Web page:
Bed Setting

Bed-setting, An Chuang 安床, is an essential tradition in Chinese weddings. An auspicious day, usually at 11pm on the eve of the wedding day, which symbolises the start of the wedding, will be chosen to proceed with the custom. This is to welcome the Groom & Bride into their new bridal room as a newlywed, with the beginnings of a sweet and loving life together (幸福美满). 

In the olden days, an elderly couple who is living a good life (好名人), in a loving marriage with children of their own (膝下有子), will be invited to set the bed for the newlywed. Nowadays, most couples agree that the Groom’s parents are the best 好名人 since their son is getting married and starting a family soon. Therefore, the Groom’s parents will set the bed for them, wishing them everlasting love, good health and a happy family blessed with healthy children.

Before proceeding with the custom, the Groom's parents will help change the bedsheets of the bridal bed first. Traditionally, new bridal bedsheets in auspicious red colour are to be used. Nowadays, modern bedsheets with cheerful designs are preferred.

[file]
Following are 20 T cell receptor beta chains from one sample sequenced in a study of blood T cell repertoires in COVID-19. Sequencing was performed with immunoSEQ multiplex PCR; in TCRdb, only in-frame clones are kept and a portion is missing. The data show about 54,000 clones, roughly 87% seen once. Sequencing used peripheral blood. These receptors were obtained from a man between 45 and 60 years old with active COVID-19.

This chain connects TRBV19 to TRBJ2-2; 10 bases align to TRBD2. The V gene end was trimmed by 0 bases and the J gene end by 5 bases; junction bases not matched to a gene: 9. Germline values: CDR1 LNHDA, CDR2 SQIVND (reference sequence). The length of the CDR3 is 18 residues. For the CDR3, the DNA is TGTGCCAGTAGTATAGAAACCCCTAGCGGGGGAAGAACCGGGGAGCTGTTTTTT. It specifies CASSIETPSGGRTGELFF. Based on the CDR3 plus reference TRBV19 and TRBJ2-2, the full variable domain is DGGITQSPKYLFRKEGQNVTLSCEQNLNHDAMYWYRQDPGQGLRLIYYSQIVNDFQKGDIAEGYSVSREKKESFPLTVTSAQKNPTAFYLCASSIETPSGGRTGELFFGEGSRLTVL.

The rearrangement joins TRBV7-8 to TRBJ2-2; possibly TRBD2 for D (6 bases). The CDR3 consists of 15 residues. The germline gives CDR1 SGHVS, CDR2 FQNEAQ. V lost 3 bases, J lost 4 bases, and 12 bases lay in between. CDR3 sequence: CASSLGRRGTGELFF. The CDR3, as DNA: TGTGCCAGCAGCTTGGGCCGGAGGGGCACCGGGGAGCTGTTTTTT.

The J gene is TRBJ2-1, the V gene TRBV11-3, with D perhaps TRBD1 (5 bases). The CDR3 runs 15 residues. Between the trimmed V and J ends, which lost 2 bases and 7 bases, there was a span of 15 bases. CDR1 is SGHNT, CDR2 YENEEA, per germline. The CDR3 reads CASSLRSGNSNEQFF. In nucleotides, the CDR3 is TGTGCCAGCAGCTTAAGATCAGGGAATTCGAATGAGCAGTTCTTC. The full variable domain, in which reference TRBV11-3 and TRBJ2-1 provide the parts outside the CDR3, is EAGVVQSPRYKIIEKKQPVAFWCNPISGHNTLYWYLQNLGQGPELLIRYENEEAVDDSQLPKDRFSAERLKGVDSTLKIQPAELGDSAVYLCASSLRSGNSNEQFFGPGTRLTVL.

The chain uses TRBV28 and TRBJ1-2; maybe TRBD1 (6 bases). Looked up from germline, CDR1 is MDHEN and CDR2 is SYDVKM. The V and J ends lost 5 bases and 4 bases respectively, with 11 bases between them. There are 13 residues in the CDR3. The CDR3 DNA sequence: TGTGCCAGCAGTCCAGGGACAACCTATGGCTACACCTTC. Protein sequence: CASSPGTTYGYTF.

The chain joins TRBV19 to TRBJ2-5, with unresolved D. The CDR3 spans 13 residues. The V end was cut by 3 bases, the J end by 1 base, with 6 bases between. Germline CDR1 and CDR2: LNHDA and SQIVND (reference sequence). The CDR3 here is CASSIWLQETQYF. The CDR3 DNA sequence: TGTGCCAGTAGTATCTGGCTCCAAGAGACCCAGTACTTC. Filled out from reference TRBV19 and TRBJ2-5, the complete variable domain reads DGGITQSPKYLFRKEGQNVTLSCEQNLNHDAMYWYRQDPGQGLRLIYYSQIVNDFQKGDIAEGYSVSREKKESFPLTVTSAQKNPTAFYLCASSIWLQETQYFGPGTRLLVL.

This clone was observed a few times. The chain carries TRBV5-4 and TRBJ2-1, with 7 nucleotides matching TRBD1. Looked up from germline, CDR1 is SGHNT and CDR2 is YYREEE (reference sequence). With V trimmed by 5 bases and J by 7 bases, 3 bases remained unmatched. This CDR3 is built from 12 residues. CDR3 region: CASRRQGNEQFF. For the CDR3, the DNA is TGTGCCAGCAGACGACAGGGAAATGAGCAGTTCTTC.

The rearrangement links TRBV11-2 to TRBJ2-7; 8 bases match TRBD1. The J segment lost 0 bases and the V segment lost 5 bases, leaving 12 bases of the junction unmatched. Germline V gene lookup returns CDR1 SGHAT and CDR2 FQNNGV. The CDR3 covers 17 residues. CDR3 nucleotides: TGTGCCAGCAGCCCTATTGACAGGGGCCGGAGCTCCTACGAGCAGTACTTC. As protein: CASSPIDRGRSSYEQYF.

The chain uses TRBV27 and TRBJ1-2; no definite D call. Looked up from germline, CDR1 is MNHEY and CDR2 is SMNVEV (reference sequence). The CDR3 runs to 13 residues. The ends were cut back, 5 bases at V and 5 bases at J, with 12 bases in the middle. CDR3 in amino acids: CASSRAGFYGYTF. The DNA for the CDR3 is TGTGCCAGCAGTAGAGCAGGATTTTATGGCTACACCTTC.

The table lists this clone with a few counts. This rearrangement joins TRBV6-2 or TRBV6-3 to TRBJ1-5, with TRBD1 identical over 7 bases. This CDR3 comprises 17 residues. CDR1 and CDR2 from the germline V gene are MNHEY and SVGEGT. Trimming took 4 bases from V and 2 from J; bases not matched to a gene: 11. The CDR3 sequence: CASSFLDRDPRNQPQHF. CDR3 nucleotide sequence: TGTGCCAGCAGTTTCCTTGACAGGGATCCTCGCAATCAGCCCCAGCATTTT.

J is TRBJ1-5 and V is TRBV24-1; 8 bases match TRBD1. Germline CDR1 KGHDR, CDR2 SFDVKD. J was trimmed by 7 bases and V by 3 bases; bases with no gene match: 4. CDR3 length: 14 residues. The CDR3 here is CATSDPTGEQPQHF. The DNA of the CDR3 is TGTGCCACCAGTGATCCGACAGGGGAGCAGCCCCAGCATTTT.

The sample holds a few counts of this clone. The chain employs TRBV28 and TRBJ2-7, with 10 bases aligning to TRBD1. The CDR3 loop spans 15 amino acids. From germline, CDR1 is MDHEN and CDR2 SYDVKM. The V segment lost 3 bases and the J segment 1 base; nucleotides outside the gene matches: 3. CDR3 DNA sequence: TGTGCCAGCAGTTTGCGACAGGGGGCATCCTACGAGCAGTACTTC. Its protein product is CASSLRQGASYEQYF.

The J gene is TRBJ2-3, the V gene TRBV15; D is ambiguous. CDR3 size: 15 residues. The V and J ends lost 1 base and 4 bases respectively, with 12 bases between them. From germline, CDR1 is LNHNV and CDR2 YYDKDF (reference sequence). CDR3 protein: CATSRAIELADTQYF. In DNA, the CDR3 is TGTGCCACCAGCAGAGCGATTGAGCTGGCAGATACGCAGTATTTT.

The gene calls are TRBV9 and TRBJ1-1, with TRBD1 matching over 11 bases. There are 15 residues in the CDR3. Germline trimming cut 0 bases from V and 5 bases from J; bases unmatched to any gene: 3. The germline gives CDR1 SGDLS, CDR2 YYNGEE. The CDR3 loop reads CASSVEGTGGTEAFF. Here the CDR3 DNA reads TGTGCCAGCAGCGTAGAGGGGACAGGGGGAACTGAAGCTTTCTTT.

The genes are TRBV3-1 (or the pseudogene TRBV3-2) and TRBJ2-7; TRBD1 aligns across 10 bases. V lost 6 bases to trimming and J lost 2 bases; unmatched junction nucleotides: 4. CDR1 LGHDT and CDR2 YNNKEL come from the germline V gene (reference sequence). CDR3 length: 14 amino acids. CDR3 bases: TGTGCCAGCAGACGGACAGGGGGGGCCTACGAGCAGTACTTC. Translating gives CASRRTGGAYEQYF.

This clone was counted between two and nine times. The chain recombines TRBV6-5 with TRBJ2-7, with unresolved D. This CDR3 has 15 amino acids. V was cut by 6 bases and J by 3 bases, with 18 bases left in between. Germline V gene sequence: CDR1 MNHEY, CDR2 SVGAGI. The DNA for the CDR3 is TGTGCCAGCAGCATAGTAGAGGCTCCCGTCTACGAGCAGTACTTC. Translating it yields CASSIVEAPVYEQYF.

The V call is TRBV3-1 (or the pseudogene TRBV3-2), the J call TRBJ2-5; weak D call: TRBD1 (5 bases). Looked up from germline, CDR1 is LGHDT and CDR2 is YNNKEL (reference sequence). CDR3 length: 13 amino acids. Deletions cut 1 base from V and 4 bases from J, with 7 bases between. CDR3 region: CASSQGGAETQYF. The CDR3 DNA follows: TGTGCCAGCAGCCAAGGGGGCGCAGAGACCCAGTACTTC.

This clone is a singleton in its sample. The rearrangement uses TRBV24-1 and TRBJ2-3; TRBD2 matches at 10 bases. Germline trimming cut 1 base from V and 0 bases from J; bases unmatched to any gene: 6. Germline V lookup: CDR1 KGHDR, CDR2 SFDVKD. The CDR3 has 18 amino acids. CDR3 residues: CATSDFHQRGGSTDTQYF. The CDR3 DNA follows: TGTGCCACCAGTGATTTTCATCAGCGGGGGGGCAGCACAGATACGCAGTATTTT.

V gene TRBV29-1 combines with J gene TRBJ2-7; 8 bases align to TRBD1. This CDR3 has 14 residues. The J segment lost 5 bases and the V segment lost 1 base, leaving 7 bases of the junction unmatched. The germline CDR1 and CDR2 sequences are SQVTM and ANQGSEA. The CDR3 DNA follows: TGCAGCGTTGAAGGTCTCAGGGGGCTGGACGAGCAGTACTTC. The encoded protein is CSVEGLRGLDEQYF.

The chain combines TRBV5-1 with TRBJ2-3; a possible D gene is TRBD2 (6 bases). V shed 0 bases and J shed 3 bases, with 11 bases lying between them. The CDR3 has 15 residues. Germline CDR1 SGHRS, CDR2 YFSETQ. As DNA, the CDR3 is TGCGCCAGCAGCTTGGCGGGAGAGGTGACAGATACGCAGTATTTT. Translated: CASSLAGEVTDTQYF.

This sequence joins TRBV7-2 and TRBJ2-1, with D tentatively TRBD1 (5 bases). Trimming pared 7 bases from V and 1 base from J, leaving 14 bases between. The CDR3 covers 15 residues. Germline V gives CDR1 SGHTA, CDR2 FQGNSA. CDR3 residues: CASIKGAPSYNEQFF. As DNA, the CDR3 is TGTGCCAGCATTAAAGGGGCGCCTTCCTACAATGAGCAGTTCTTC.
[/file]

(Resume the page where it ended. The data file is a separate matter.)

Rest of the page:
Then, a bed-setting tray, usually consisting of red dates, peanuts, dried logan, lotus seeds, red beans, lily bulbs and more, is placed on the bed, making the bed 'overflowing' with blessings. Little packets of destiny discs 缘钱 are prepared to be placed at specific corners around the bridal room. The bed is then to be left untouched till the wedding day.

Auspicious Grains Scattered on the Matrimonial Bed

Auspicious grains are scattered on the matrimonial bed in the past. Modern times like today has changed the ways of setting the bed, allowing the tradition to be convenient and more easily accepted by young couples. 

Our Bed-Setting Set

Our Bed-Setting Set covers the basic requirements of setting the bed with all the auspicious grains carefully sealed individually. It also comes with a step-by-step instruction guide to teach the couple on setting the bed. 

Oranges and Thuja Leaves in a Basket

A pair of oranges and some thuja leaves (bian bo) are prepared for bed-setting, symbolising prosperity and fertility for the couples.

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